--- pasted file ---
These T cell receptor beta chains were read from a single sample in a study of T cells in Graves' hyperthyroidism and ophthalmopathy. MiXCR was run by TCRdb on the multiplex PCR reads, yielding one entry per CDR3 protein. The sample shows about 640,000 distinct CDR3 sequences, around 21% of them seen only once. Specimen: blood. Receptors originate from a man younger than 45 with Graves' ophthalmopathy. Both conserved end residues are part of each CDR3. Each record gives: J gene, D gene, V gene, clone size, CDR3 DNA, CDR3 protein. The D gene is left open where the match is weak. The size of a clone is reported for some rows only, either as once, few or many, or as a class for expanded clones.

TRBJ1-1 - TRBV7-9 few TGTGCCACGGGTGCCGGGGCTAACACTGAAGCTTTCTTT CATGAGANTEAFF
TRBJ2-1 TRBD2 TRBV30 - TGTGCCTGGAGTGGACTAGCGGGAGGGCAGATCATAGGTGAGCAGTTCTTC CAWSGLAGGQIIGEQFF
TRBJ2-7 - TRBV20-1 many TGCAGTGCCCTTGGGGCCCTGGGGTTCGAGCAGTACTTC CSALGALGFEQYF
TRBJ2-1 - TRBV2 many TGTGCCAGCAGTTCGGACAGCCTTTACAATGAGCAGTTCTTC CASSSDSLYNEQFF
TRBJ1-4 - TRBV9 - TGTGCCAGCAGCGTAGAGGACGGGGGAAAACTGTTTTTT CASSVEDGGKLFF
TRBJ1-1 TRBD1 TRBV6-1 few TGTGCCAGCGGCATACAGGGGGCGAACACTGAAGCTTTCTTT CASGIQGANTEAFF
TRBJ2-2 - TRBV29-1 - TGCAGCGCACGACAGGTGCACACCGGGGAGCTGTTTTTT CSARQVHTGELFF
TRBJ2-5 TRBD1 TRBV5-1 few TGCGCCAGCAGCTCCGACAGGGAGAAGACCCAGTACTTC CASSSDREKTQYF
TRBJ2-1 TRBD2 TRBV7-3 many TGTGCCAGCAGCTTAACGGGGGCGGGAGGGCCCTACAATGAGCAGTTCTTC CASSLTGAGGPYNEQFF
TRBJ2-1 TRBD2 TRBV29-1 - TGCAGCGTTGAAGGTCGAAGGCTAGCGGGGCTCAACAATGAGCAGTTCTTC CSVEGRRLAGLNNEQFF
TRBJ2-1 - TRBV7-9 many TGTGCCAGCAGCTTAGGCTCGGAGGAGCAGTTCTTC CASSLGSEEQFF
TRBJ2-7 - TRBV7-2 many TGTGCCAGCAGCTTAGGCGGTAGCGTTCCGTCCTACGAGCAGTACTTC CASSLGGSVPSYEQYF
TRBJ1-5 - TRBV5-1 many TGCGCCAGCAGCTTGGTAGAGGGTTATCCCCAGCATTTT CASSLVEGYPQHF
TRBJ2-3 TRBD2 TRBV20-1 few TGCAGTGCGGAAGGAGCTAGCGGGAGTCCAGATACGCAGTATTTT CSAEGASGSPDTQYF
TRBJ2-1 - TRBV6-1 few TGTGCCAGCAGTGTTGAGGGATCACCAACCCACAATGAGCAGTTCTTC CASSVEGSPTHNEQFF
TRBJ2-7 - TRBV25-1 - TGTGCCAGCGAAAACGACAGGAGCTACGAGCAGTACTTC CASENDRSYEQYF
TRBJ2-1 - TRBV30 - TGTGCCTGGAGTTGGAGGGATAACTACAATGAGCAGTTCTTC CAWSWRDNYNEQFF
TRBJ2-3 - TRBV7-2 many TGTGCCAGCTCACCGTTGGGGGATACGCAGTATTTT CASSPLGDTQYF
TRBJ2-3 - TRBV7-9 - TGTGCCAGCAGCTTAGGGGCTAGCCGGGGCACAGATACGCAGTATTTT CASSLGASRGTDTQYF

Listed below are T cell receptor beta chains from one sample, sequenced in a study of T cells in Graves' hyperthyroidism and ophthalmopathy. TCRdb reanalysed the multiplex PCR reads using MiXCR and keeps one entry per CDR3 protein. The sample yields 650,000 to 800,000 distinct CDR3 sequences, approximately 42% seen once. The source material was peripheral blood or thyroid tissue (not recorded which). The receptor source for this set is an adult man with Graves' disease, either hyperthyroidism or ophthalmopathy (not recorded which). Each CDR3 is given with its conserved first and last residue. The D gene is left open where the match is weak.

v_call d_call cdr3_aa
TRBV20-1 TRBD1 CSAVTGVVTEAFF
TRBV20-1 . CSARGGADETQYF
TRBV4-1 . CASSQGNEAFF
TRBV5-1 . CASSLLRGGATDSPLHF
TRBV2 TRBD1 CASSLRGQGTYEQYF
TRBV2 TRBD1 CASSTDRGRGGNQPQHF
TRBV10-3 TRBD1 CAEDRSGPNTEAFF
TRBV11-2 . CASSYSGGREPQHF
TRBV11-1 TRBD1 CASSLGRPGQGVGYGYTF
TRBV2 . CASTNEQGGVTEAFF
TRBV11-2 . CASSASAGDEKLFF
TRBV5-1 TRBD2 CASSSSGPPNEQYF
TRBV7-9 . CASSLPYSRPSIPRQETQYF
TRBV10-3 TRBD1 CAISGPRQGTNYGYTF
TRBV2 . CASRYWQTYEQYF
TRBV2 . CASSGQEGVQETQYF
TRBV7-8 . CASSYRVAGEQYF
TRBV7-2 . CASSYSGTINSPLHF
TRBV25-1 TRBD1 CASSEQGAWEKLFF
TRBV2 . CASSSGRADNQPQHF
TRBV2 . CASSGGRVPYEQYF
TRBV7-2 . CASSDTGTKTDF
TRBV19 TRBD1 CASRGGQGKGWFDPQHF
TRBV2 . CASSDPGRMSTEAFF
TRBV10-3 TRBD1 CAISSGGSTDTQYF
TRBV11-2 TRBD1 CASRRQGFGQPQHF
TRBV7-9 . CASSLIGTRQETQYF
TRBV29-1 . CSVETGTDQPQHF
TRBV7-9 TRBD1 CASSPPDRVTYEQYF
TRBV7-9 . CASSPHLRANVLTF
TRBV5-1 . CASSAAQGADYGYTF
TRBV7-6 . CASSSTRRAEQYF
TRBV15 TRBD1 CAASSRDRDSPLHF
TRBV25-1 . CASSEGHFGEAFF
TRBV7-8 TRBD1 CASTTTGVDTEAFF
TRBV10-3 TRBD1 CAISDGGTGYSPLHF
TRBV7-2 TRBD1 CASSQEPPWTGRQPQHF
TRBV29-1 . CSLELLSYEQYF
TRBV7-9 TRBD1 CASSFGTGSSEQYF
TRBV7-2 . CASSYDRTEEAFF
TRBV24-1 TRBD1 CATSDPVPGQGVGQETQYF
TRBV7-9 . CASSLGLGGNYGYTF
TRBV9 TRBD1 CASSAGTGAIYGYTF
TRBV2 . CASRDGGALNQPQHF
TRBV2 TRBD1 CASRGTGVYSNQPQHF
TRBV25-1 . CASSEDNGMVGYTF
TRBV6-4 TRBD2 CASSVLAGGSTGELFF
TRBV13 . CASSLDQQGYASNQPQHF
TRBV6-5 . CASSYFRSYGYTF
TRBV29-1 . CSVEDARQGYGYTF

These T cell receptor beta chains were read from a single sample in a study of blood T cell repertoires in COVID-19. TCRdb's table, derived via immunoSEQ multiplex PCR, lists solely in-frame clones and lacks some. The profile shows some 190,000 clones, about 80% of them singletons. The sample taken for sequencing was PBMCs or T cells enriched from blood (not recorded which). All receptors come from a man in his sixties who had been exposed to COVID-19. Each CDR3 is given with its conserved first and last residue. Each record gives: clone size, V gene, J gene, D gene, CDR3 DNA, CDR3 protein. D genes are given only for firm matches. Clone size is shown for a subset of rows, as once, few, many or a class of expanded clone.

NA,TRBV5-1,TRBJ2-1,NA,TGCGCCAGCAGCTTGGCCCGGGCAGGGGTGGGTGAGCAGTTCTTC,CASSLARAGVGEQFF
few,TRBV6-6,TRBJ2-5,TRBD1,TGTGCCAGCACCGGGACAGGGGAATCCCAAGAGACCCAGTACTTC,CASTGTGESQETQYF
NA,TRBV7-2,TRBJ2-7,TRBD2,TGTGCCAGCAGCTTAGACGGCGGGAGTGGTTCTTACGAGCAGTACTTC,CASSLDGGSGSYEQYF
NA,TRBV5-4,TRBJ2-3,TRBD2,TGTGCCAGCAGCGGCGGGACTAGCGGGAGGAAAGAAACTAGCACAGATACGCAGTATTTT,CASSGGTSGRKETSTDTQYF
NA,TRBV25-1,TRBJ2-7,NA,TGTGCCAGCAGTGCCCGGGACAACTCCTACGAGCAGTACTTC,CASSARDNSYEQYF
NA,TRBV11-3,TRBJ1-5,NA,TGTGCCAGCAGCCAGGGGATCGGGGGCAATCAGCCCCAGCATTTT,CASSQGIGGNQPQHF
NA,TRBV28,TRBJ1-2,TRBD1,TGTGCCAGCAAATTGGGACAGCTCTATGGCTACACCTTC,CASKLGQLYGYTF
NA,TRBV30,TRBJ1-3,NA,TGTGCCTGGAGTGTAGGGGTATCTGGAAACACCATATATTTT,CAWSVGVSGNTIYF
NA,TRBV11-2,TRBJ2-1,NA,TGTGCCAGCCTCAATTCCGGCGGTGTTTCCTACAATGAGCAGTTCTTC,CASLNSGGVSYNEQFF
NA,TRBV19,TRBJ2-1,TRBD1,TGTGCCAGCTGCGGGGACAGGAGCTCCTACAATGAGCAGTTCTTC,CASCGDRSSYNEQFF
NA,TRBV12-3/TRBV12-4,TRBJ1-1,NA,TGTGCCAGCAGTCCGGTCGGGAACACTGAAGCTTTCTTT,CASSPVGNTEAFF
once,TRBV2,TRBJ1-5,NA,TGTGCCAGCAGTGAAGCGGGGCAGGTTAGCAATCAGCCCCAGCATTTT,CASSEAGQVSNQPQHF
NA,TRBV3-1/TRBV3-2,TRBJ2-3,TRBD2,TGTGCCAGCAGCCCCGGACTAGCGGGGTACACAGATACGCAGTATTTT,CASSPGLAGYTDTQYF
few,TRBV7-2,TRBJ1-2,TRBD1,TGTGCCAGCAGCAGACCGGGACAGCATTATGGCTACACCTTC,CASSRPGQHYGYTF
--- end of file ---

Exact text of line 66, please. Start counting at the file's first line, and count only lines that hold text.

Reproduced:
TRBV2 . CASRDGGALNQPQHF